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Denver Roads May Be Terrible, But Things Could Be Worse

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As our recent collection of the fifteen funniest/most painful pothole memes makes clear, Denver-area drivers have been lamenting what many see as the terrible condition of local roads.

But according to a new report from TRIP, a national transportation research group based in Washington, D.C., things could be worse.

A lot worse.

Among the data gathered in "Bumpy Roads Ahead America’s Roughest Rides and Strategies to Make our Roads Smoother," on view below, is a list of the 25 large urban regions (defined as the "major city in a region and its neighboring or surrounding suburban areas" with a population of 500,000 or more) that have the highest percentage of poor roads. And while Denver makes the list, it's not anywhere near the top.

No reason to celebrate this achievement, though. As you'll see, the percentage of poor roads in and around Denver is still frightfully high, albeit only a little more than half the total in the area determined to have the most problematic roads in the country.

See the photo-illustrated top 25 below, followed by the complete TRIP study, which also includes suggestions to improve the current situation.

Number 1: San Francisco-Oakland, California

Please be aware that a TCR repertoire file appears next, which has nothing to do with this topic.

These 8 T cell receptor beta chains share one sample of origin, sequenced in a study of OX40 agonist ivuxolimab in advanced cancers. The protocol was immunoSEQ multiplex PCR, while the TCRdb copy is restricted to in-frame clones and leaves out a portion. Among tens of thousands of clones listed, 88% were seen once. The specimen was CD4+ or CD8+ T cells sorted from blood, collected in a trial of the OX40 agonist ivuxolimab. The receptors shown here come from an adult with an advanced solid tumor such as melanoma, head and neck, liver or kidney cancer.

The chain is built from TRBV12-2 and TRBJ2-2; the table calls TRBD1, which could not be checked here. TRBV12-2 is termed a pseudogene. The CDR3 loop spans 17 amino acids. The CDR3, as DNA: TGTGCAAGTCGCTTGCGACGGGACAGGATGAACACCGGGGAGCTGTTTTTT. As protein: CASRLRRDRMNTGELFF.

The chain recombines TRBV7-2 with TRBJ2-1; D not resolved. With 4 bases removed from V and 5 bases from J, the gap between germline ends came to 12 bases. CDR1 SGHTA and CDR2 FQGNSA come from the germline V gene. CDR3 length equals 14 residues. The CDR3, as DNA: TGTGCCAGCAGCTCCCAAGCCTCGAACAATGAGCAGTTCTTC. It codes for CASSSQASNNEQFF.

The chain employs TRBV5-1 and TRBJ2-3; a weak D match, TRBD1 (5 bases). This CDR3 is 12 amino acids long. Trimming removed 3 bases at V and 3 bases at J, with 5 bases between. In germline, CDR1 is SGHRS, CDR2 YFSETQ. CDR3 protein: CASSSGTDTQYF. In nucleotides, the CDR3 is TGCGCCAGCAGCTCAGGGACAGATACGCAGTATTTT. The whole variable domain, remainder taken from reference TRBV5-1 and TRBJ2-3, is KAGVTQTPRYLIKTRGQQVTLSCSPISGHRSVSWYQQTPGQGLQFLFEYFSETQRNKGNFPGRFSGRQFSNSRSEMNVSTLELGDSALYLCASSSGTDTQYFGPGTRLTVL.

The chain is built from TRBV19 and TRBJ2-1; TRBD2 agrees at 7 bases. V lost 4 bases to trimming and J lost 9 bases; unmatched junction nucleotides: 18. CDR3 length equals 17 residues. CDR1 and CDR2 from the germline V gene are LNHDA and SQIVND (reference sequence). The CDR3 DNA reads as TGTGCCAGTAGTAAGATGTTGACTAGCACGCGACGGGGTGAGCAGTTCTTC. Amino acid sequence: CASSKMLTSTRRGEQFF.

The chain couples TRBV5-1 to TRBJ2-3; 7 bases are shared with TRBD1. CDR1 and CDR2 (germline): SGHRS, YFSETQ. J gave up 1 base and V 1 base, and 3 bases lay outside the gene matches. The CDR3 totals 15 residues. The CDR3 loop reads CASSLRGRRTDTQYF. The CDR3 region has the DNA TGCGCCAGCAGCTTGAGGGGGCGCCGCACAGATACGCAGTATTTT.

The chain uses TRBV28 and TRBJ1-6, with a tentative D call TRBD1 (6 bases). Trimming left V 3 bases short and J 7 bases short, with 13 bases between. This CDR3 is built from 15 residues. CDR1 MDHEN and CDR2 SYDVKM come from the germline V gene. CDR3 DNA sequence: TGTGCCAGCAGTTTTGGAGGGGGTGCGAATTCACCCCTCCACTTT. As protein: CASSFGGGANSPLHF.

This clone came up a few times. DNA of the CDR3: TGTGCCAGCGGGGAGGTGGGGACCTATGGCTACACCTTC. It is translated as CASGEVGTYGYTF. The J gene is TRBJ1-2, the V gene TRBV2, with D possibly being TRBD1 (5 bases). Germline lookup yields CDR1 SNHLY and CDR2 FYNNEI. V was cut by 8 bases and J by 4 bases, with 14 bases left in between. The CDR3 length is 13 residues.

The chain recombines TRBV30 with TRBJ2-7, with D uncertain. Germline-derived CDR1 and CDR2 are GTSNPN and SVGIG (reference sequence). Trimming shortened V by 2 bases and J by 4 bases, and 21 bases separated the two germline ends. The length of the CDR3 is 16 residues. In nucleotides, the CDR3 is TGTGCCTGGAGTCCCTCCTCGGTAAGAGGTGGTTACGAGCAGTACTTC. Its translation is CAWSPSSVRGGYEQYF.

Percentage of poor roads: 74 percent

Number 2: Los Angeles-Long Beach-Santa Ana, California
Percentage of poor roads: 73 percent

Number 3: Concord, California
Percentage of poor roads: 62 percent

Number 4: Detroit, Michigan
Percentage of poor roads: 56 percent

Number 5: San Jose, California
Percentage of poor roads: 53 percent

Number 6: Cleveland, Ohio
Percentage of poor roads: 52 percent

Number 7: New York, New York-Newark, New Jersey
Percentage of poor roads: 51 percent

Number 8: San Diego, California
Percentage of poor roads: 51 percent

Number 9: Grand Rapids, Michigan
Percentage of poor roads: 51 percent

Number 10: Honolulu, Hawaii
Percentage of poor roads: 51 percent

Number 11: Akron, Ohio
Percentage of poor roads: 50 percent

Number 12: San Antonio, Texas
Percentage of poor roads: 49 percent

Number 13: Milwaukee, Wisconsin
Percentage of poor roads: 46 percent

Number 14: Riverside-San Bernardino, California
Percentage of poor roads: 46 percent

Number 15: El Paso, Texas
Percentage of poor roads: 46 percent

Number 16: Oklahoma City, Oklahoma
Percentage of poor roads: 45 percent

Number 17: Tulsa, Oklahoma
Percentage of poor roads: 45 percent

Number 18: New Haven, Connecticut
Percentage of poor roads: 45 percent

Number 19: Bridgeport-Stamford, Connecticut
Percentage of poor roads: 44 percent

Number 20: Birmingham, Alabama
Percentage of poor roads: 43 percent

Number 21: Denver, Colorado
Percentage of poor roads: 43 percent

Number 22: Seattle, Washington
Percentage of poor roads: 42 percent

Number 23: Omaha, Nebraska
Percentage of poor roads: 42 percent

Number 24, Sacramento, California
Percentage of poor roads: 42 percent

Number 25: New Orleans, Louisiana
Percentage of poor roads: 42 percent

Send your story tips to the author, Michael Roberts.

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